From James Gleick, writing in the New York Times Book Review:
Mukherjee’s analysis of these episodes is clarifying and, in my view, definitive. He notes the narrow and shifting definitions of “intelligence” and its measure by flawed and culturally bound tests. To understand the debate properly, though, we need to recognize how artificial our racial categories are to begin with. The explosion of knowledge that has come from the Human Genome Project and its successors allows statistical measures of genetic diversity in groups we classify as “races.” Between the races, diversity is slight; within them, diversity is enormous.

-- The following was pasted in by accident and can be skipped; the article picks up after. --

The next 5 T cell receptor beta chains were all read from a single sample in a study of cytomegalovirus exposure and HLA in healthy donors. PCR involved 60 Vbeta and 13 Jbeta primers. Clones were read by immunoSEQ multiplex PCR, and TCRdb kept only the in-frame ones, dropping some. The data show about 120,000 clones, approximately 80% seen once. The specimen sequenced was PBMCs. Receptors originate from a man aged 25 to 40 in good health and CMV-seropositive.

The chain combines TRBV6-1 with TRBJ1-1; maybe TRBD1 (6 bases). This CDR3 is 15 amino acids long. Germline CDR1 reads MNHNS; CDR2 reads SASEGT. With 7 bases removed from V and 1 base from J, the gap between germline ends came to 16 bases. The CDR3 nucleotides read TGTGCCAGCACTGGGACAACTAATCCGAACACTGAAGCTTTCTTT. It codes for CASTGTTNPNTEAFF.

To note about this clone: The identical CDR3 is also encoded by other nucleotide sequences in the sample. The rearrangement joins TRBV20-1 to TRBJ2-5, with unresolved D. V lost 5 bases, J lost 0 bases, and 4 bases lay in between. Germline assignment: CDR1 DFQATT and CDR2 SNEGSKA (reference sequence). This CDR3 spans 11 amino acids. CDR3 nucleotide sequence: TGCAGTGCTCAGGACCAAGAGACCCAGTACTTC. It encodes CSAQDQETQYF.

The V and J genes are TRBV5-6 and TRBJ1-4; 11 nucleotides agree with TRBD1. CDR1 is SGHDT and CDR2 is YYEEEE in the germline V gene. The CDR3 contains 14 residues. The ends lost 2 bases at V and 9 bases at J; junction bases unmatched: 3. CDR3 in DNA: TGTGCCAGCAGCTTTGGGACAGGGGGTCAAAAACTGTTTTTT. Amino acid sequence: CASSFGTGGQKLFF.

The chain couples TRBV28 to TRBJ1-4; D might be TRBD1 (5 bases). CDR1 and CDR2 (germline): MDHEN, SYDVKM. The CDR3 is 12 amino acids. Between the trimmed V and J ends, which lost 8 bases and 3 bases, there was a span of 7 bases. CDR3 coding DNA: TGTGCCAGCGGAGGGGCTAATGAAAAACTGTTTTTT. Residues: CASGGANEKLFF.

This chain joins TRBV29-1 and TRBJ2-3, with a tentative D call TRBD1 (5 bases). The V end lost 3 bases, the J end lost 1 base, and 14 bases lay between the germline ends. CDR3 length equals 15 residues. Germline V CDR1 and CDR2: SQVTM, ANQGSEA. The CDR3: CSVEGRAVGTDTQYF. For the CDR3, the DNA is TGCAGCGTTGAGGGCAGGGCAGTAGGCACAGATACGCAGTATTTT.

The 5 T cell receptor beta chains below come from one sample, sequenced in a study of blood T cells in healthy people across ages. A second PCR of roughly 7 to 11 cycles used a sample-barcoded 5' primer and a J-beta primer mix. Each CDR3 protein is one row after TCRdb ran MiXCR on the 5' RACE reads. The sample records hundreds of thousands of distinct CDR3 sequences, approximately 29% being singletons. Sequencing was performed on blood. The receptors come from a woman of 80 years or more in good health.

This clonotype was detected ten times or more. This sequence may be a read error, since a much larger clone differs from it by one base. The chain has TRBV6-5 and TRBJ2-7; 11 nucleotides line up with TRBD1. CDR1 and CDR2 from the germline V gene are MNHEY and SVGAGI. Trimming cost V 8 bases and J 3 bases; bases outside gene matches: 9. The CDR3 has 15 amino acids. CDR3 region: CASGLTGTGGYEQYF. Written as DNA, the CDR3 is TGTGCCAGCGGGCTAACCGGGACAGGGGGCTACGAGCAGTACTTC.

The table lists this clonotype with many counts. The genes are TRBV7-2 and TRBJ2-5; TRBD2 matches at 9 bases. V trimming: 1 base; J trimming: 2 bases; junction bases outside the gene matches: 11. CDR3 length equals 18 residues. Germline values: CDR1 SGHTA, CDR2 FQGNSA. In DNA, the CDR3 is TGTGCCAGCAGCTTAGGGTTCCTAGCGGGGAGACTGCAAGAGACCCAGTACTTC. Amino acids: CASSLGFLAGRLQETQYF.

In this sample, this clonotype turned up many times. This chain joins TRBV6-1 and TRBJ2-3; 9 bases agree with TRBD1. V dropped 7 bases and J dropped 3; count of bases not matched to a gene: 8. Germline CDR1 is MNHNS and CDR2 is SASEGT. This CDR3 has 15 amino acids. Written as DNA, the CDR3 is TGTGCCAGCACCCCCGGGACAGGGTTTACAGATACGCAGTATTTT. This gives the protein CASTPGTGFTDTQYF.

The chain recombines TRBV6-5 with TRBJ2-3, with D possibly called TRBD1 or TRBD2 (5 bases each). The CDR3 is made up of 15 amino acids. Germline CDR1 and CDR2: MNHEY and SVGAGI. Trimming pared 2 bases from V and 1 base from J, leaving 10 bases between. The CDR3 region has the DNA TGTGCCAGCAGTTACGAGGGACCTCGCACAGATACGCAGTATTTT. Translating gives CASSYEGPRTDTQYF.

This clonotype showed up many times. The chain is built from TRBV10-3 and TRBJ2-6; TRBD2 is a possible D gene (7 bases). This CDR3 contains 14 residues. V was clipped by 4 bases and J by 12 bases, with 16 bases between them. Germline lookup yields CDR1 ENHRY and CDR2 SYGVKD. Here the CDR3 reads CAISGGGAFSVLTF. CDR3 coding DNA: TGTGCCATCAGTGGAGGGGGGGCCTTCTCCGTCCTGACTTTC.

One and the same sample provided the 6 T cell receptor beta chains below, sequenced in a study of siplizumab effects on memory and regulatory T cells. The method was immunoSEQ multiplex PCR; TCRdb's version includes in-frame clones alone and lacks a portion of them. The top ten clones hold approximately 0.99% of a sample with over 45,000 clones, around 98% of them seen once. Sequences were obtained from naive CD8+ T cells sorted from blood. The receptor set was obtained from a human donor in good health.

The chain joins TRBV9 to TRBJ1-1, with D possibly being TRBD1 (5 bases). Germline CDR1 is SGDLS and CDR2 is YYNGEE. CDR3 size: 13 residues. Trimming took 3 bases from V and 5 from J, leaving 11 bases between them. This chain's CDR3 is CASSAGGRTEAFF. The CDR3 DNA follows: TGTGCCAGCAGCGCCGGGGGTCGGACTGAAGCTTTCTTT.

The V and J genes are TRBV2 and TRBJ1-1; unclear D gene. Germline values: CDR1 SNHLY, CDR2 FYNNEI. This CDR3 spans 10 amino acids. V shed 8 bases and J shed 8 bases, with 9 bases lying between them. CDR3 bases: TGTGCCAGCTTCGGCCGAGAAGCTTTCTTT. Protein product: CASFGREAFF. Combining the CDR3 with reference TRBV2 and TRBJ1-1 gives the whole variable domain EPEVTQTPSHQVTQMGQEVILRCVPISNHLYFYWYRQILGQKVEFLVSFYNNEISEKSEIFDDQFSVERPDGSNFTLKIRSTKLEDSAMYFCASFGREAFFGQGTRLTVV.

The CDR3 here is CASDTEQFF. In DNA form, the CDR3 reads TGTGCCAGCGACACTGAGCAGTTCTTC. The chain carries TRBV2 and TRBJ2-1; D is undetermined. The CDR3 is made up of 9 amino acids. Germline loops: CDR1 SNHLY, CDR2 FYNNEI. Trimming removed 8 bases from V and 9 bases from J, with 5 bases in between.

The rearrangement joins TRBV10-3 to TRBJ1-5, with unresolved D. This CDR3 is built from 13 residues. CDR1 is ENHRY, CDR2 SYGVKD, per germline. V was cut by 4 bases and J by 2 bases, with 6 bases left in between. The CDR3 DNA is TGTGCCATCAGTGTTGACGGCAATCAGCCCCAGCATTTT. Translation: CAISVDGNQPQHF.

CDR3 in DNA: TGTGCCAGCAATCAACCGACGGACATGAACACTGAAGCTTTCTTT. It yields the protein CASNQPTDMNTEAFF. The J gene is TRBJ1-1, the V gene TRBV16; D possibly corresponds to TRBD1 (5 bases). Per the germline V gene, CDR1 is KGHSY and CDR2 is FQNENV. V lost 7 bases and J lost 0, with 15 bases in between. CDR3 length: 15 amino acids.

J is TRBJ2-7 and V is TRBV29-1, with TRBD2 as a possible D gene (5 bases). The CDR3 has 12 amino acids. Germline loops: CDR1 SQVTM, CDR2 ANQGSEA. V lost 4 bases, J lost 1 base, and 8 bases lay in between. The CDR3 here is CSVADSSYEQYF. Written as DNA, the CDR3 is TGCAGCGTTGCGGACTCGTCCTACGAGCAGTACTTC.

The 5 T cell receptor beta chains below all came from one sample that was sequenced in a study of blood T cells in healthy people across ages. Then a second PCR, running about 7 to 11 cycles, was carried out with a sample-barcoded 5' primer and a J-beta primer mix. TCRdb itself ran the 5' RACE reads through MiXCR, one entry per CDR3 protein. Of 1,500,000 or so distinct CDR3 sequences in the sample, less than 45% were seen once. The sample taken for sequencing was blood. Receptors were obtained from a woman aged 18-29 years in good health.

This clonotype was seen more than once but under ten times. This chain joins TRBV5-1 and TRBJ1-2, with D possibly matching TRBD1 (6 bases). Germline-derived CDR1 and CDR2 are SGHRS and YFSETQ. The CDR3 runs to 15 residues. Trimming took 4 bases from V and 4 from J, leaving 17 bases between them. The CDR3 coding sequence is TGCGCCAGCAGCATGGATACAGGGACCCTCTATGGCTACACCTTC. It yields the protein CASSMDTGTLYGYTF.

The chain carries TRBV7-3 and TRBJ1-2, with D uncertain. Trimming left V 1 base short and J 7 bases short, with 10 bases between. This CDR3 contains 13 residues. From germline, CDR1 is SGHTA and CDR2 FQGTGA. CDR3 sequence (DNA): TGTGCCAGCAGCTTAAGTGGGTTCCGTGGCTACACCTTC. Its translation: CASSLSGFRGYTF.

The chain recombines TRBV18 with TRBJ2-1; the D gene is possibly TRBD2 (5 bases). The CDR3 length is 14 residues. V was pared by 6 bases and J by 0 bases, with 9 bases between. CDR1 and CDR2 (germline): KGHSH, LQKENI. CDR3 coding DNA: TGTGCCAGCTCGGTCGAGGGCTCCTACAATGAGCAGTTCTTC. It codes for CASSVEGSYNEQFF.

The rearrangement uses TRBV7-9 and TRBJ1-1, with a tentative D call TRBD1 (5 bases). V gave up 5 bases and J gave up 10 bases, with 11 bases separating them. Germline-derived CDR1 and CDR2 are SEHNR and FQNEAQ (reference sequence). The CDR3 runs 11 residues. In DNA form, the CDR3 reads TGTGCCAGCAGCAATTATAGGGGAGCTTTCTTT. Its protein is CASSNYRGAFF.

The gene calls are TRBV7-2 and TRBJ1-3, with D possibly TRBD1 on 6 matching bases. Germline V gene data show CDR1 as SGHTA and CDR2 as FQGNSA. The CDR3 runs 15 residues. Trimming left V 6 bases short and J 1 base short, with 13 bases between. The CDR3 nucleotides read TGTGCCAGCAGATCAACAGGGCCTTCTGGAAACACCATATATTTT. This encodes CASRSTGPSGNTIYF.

The gene is, and is not, the determiner of our identity. It behooves us to accept this paradox and understand it. As we learn how our genome defines us, we also learn how we transcend our genome. The gene, in the era of recombinant DNA, has become an instrument of its own manipulation. We have gene therapies and gene editing. In what Mukherjee calls the “post-genomic” world, we will wield a power as exhilarating as it is treacherous. Simply put, “We will learn to read and write our selves, ourselves.”